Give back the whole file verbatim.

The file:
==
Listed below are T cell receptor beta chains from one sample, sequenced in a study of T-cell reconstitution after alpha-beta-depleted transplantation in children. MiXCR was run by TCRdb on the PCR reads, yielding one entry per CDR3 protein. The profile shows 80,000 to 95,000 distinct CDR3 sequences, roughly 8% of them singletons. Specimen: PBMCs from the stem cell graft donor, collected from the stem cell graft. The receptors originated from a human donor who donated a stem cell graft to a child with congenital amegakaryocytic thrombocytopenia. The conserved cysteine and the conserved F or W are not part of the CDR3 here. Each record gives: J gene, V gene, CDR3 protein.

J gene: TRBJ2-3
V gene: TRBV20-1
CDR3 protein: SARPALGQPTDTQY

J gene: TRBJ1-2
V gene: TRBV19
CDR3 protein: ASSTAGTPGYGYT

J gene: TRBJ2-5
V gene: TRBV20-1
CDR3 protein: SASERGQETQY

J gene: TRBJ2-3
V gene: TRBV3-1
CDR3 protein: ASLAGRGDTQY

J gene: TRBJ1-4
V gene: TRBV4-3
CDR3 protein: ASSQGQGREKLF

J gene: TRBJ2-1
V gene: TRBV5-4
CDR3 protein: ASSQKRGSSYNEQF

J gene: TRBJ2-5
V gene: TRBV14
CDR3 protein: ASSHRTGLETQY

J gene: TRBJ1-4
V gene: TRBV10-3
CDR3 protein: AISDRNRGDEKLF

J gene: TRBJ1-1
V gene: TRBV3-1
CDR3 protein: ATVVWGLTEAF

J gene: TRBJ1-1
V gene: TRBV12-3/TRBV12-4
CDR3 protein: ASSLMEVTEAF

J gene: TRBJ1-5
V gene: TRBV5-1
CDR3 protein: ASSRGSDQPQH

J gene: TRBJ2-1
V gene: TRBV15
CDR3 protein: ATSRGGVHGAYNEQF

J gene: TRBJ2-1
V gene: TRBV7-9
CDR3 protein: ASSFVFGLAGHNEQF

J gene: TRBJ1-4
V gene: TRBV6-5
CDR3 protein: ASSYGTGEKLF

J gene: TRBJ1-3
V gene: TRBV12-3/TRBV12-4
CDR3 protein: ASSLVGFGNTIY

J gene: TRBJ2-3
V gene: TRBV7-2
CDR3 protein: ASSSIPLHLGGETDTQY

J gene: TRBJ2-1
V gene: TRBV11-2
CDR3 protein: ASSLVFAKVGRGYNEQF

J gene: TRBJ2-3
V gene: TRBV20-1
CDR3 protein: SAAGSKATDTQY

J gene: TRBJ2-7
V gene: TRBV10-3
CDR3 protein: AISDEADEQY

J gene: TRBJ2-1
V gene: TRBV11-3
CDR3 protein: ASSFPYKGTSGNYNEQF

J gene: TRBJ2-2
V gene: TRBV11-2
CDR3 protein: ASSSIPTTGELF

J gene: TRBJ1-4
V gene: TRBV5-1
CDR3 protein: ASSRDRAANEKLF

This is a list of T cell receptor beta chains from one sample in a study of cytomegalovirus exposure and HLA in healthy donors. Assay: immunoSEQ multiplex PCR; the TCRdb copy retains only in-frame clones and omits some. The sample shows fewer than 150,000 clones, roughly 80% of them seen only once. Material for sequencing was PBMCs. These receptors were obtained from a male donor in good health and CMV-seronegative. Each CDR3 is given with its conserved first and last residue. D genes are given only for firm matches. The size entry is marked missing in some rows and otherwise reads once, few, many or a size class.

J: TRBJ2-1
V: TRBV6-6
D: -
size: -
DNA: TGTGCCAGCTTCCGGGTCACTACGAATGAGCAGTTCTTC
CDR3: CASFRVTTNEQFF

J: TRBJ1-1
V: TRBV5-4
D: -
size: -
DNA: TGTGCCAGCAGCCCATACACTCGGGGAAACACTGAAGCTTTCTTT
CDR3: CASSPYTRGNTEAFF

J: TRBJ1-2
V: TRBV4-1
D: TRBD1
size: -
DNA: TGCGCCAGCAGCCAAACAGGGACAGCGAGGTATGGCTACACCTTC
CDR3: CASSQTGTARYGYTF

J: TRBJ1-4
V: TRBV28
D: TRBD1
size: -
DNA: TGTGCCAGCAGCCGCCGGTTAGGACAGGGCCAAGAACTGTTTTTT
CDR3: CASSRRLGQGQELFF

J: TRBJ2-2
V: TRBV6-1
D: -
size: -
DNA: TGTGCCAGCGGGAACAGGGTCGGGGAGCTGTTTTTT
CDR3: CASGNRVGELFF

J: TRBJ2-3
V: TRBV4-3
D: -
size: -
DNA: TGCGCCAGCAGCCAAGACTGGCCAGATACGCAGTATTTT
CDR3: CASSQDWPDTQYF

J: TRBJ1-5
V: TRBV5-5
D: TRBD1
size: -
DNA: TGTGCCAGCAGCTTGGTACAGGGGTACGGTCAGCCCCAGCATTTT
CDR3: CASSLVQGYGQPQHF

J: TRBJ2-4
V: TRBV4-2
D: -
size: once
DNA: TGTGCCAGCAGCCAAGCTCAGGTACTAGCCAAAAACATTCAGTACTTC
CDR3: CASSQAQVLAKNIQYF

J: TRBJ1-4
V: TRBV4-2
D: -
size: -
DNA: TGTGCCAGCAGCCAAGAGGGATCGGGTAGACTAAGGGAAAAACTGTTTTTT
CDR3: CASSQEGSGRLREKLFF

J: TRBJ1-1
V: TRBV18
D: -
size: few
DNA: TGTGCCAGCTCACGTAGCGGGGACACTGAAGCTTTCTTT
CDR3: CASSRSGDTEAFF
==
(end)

Listed below are T cell receptor beta chains from one sample, sequenced in a study of T-cell reconstitution after alpha-beta-depleted transplantation in children. MiXCR was run by TCRdb on the PCR reads, yielding one entry per CDR3 protein. The profile shows 80,000 to 95,000 distinct CDR3 sequences, roughly 8% of them singletons. Specimen: PBMCs from the stem cell graft donor, collected from the stem cell graft. The receptors originated from a human donor who donated a stem cell graft to a child with congenital amegakaryocytic thrombocytopenia. The conserved cysteine and the conserved F or W are not part of the CDR3 here. Each record gives: J gene, V gene, CDR3 protein.

J gene: TRBJ2-3
V gene: TRBV20-1
CDR3 protein: SARPALGQPTDTQY

J gene: TRBJ1-2
V gene: TRBV19
CDR3 protein: ASSTAGTPGYGYT

J gene: TRBJ2-5
V gene: TRBV20-1
CDR3 protein: SASERGQETQY

J gene: TRBJ2-3
V gene: TRBV3-1
CDR3 protein: ASLAGRGDTQY

J gene: TRBJ1-4
V gene: TRBV4-3
CDR3 protein: ASSQGQGREKLF

J gene: TRBJ2-1
V gene: TRBV5-4
CDR3 protein: ASSQKRGSSYNEQF

J gene: TRBJ2-5
V gene: TRBV14
CDR3 protein: ASSHRTGLETQY

J gene: TRBJ1-4
V gene: TRBV10-3
CDR3 protein: AISDRNRGDEKLF

J gene: TRBJ1-1
V gene: TRBV3-1
CDR3 protein: ATVVWGLTEAF

J gene: TRBJ1-1
V gene: TRBV12-3/TRBV12-4
CDR3 protein: ASSLMEVTEAF

J gene: TRBJ1-5
V gene: TRBV5-1
CDR3 protein: ASSRGSDQPQH

J gene: TRBJ2-1
V gene: TRBV15
CDR3 protein: ATSRGGVHGAYNEQF

J gene: TRBJ2-1
V gene: TRBV7-9
CDR3 protein: ASSFVFGLAGHNEQF

J gene: TRBJ1-4
V gene: TRBV6-5
CDR3 protein: ASSYGTGEKLF

J gene: TRBJ1-3
V gene: TRBV12-3/TRBV12-4
CDR3 protein: ASSLVGFGNTIY

J gene: TRBJ2-3
V gene: TRBV7-2
CDR3 protein: ASSSIPLHLGGETDTQY

J gene: TRBJ2-1
V gene: TRBV11-2
CDR3 protein: ASSLVFAKVGRGYNEQF

J gene: TRBJ2-3
V gene: TRBV20-1
CDR3 protein: SAAGSKATDTQY

J gene: TRBJ2-7
V gene: TRBV10-3
CDR3 protein: AISDEADEQY

J gene: TRBJ2-1
V gene: TRBV11-3
CDR3 protein: ASSFPYKGTSGNYNEQF

J gene: TRBJ2-2
V gene: TRBV11-2
CDR3 protein: ASSSIPTTGELF

J gene: TRBJ1-4
V gene: TRBV5-1
CDR3 protein: ASSRDRAANEKLF

This is a list of T cell receptor beta chains from one sample in a study of cytomegalovirus exposure and HLA in healthy donors. Assay: immunoSEQ multiplex PCR; the TCRdb copy retains only in-frame clones and omits some. The sample shows fewer than 150,000 clones, roughly 80% of them seen only once. Material for sequencing was PBMCs. These receptors were obtained from a male donor in good health and CMV-seronegative. Each CDR3 is given with its conserved first and last residue. D genes are given only for firm matches. The size entry is marked missing in some rows and otherwise reads once, few, many or a size class.

J: TRBJ2-1
V: TRBV6-6
D: -
size: -
DNA: TGTGCCAGCTTCCGGGTCACTACGAATGAGCAGTTCTTC
CDR3: CASFRVTTNEQFF

J: TRBJ1-1
V: TRBV5-4
D: -
size: -
DNA: TGTGCCAGCAGCCCATACACTCGGGGAAACACTGAAGCTTTCTTT
CDR3: CASSPYTRGNTEAFF

J: TRBJ1-2
V: TRBV4-1
D: TRBD1
size: -
DNA: TGCGCCAGCAGCCAAACAGGGACAGCGAGGTATGGCTACACCTTC
CDR3: CASSQTGTARYGYTF

J: TRBJ1-4
V: TRBV28
D: TRBD1
size: -
DNA: TGTGCCAGCAGCCGCCGGTTAGGACAGGGCCAAGAACTGTTTTTT
CDR3: CASSRRLGQGQELFF

J: TRBJ2-2
V: TRBV6-1
D: -
size: -
DNA: TGTGCCAGCGGGAACAGGGTCGGGGAGCTGTTTTTT
CDR3: CASGNRVGELFF

J: TRBJ2-3
V: TRBV4-3
D: -
size: -
DNA: TGCGCCAGCAGCCAAGACTGGCCAGATACGCAGTATTTT
CDR3: CASSQDWPDTQYF

J: TRBJ1-5
V: TRBV5-5
D: TRBD1
size: -
DNA: TGTGCCAGCAGCTTGGTACAGGGGTACGGTCAGCCCCAGCATTTT
CDR3: CASSLVQGYGQPQHF

J: TRBJ2-4
V: TRBV4-2
D: -
size: once
DNA: TGTGCCAGCAGCCAAGCTCAGGTACTAGCCAAAAACATTCAGTACTTC
CDR3: CASSQAQVLAKNIQYF

J: TRBJ1-4
V: TRBV4-2
D: -
size: -
DNA: TGTGCCAGCAGCCAAGAGGGATCGGGTAGACTAAGGGAAAAACTGTTTTTT
CDR3: CASSQEGSGRLREKLFF

J: TRBJ1-1
V: TRBV18
D: -
size: few
DNA: TGTGCCAGCTCACGTAGCGGGGACACTGAAGCTTTCTTT
CDR3: CASSRSGDTEAFF